Bipolar 2 disorder w/essential tremors as side effect from medication
I am taking 5mg/day Abilify and 400mg/day Welbutrin. I am experiencing tremors in my hands. My psy dr said they are essential tremors and has put me on 30mg/day Inderal. I've been taking the Inderal for over 6mo now. It doesn't seem to be working. Should I increase the Inderal or take something else (& stop the Inderal)? I want to know what my options are before I see my psy dr next week. Thank you.
Essential Treamours are familial. . .and I'd venture to guess that they are a mitochondrial defect as well. (Ergo the familility.) They are NOT a side effect. And. . .they never go away. They just keep getting worse till you die. So. . .I doubt that's what you have. The treamours you're having are. . .simply. . .treamours. Caused. . .by medication. In any case, N-Acetylcystine (NAC) is a CURE for essential treamours. It's the strongest anti-oxidant known to man. Take it in liquid form. . .it's very expensive and it tastes like sulfur (so chug the vial then suck on a lime as you would with tequila) and you'll be able to sign your name! One vial BID PO. Good luck!
And don't listen to a doctor who can't make a CORRECT diagnosis! Any psy with half a brain knows Inderal is used by psy's for rage and migranes. Tell your psy to subscribe to some medical journals, especially those mostly NEUROLOGY related. AND TO READ THEM! COMPREHENSIVELY!
Your doctor probably made an incorrect diagnosis. Go to a neurologist who is a movement disorders specialist. If they are what it sounds like, dystonia then its a temporary movement disorder that could be caused by Abilify. Despite being the newest available anti-psychotic its relatively common. And there are a variety of side effect pills. Inderal is a beta blocker, a blood pressure pill so don't play around with the dose. It could affect your heart rate. They also use Klonopin and other benzos. Cogentin is somewhat effect as are other anti-cholinergics.
So if its temporary that's one thing. But a movement disorders specialist must determine whether its tardive dyskinesia or tardive dystonia. With the rate of "5% per person per year for the typicals and 2.5% per year for the atypicals" to quote my psychopharmocologist its a risk that must be monitored for. Since they were less careful with me in the past I have advanced tardive dyskinesia and tardive dystonia as well as other severe variants including tardive psychosis (which I am in study for). If you are diagnosed with tardive dyskinesia Clozaril would be the only available option that can't cause it but it has its own severe set of side effects including blood dyscreias. I could not tolerate Clozaril so I am on glycine, an anti-psychotic in Phase II FDA study that is a glutamate antagonist a new class of anti-psychotic that promotes a fuller recovery and will not create tardive dyskinesia or diabetes. To find out more google "glycine, Dr. Javitt". That is the official controlled study. My study will be published in a psychiatric journal soon and I have been identified as "recovered as well as on any FDA approved anti-psychotics or better". I will provide direct information on it once published.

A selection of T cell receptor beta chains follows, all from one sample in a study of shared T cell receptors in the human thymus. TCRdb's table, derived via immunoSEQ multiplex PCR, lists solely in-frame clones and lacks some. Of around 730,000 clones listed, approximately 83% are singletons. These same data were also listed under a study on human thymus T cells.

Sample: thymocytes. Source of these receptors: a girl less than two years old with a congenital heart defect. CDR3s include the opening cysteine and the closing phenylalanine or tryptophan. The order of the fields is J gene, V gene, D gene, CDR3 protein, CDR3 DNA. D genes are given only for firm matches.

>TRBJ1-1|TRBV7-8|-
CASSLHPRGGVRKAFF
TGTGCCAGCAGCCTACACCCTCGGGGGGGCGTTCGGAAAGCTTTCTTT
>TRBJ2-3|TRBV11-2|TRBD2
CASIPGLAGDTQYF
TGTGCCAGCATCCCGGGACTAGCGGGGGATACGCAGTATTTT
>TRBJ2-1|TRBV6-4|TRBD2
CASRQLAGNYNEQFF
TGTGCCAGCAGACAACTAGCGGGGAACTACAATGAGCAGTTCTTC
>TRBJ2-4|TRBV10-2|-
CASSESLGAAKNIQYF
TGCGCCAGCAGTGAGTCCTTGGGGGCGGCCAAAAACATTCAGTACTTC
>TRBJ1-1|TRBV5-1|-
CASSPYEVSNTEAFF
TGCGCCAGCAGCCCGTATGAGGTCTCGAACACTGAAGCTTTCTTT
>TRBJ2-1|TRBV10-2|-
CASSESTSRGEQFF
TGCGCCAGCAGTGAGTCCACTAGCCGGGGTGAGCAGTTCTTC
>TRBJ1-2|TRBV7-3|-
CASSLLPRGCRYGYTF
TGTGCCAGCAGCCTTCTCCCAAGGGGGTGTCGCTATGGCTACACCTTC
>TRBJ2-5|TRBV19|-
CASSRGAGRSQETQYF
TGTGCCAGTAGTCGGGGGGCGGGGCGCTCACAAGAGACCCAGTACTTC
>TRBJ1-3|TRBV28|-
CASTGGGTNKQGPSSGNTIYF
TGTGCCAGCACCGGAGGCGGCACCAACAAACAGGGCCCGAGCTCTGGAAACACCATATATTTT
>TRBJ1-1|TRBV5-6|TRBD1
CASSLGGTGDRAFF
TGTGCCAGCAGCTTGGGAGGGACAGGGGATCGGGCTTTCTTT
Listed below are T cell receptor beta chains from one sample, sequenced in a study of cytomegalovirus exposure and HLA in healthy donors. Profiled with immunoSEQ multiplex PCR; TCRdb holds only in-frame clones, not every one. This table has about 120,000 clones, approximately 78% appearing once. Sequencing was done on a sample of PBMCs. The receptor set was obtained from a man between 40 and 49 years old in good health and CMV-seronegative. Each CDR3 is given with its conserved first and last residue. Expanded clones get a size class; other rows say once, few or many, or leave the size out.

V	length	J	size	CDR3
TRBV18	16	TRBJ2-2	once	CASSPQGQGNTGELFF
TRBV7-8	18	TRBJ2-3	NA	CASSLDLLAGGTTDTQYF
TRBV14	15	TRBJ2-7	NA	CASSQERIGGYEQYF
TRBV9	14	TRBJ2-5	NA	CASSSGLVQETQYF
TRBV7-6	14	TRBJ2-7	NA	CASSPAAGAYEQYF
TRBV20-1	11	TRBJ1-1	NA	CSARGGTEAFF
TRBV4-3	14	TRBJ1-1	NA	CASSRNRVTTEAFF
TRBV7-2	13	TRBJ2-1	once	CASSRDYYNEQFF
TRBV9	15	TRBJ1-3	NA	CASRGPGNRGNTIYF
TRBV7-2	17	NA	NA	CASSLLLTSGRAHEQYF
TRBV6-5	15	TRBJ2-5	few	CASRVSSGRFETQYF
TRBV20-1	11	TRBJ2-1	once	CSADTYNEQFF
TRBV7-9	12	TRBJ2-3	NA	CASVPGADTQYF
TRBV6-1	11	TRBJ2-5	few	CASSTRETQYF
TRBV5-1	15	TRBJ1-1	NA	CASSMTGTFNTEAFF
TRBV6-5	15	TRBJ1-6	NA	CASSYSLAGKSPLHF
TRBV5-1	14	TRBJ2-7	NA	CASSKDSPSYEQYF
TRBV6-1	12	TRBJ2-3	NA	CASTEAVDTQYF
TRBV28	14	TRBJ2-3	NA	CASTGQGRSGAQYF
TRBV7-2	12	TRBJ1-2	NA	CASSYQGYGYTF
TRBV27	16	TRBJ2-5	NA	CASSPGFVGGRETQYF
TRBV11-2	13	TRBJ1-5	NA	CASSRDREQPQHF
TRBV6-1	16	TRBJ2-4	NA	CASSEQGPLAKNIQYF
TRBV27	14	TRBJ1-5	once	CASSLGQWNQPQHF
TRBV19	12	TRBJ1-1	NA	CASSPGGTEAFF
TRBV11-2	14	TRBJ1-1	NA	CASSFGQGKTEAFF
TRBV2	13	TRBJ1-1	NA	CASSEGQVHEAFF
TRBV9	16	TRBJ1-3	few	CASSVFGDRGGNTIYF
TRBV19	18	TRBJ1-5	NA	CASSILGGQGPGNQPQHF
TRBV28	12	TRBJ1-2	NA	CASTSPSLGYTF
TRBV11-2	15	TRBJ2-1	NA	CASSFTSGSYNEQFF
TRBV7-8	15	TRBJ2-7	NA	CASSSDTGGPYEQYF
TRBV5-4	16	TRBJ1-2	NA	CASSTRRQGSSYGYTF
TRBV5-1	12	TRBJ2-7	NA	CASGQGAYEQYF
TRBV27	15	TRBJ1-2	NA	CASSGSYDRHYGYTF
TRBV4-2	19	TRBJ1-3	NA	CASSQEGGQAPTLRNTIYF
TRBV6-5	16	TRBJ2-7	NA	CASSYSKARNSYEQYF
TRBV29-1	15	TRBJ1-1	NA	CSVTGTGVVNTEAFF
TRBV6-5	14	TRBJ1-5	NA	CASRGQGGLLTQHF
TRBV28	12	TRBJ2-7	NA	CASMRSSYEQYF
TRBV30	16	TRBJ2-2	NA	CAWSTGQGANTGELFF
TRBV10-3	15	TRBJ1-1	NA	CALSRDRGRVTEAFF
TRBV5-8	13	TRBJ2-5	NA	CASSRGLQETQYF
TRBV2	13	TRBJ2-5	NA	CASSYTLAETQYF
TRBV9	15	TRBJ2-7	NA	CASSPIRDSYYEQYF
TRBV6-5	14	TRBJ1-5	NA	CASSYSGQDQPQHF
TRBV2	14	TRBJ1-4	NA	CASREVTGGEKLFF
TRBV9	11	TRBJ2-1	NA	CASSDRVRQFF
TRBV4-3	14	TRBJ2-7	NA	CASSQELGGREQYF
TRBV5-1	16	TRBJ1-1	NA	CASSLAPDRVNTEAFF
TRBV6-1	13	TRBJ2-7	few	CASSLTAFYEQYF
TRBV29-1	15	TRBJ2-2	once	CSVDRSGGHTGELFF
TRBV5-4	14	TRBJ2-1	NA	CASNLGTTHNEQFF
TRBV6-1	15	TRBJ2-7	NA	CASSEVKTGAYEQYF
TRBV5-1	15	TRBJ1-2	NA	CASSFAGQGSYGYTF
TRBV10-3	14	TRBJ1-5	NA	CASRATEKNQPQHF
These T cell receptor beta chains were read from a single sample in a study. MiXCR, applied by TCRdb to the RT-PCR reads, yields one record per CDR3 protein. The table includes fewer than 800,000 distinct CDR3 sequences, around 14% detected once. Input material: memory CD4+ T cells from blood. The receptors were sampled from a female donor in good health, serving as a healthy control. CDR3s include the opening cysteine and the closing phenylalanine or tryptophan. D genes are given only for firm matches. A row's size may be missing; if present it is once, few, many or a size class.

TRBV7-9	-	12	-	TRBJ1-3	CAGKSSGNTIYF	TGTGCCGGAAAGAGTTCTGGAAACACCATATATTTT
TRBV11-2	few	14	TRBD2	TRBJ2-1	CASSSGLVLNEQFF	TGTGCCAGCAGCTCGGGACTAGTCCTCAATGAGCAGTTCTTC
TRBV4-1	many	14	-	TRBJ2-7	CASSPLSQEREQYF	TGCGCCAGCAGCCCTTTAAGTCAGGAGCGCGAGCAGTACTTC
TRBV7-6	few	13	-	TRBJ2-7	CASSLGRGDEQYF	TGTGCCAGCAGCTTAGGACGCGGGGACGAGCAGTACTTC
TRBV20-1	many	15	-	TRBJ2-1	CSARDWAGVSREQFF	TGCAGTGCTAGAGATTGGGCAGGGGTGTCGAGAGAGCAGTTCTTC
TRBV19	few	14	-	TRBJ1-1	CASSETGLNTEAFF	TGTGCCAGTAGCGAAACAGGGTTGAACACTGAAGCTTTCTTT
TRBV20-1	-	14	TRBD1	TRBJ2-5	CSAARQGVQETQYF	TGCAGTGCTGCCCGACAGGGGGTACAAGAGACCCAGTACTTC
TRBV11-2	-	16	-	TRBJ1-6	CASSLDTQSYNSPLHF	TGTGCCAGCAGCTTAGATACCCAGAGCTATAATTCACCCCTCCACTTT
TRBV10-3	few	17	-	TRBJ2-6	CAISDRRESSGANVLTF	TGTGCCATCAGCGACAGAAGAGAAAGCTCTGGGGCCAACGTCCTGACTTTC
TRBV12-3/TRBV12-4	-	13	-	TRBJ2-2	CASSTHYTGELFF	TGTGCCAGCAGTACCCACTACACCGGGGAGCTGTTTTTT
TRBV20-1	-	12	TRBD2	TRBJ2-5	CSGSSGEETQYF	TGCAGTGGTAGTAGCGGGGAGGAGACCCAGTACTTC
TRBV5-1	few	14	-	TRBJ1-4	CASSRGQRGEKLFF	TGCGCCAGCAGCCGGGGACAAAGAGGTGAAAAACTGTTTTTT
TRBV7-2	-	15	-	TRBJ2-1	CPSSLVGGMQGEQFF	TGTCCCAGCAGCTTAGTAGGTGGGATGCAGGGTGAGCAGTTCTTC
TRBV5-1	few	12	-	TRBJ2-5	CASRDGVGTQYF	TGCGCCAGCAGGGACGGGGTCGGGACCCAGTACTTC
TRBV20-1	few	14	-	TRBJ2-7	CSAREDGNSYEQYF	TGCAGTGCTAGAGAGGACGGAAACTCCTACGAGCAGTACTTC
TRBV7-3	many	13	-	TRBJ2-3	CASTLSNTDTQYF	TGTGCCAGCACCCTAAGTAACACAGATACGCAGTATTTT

But in the meantime please make sure to see a neurologist. "Essential tremor" sounds like a misdiagnosis. Akathesia or dystonia could be a possibility and a common side effect but tardive dyskinesia must be ruled out and as the director of the psychiatric hospital where I testified publicly informed us people with severe akathesia especially from atypicals where its far less common are the most likely to develop it. And if you are diagnosed with it let me know as the treatments being used for me for it are not known by all neurologists and psychiatrists although in approved studies.
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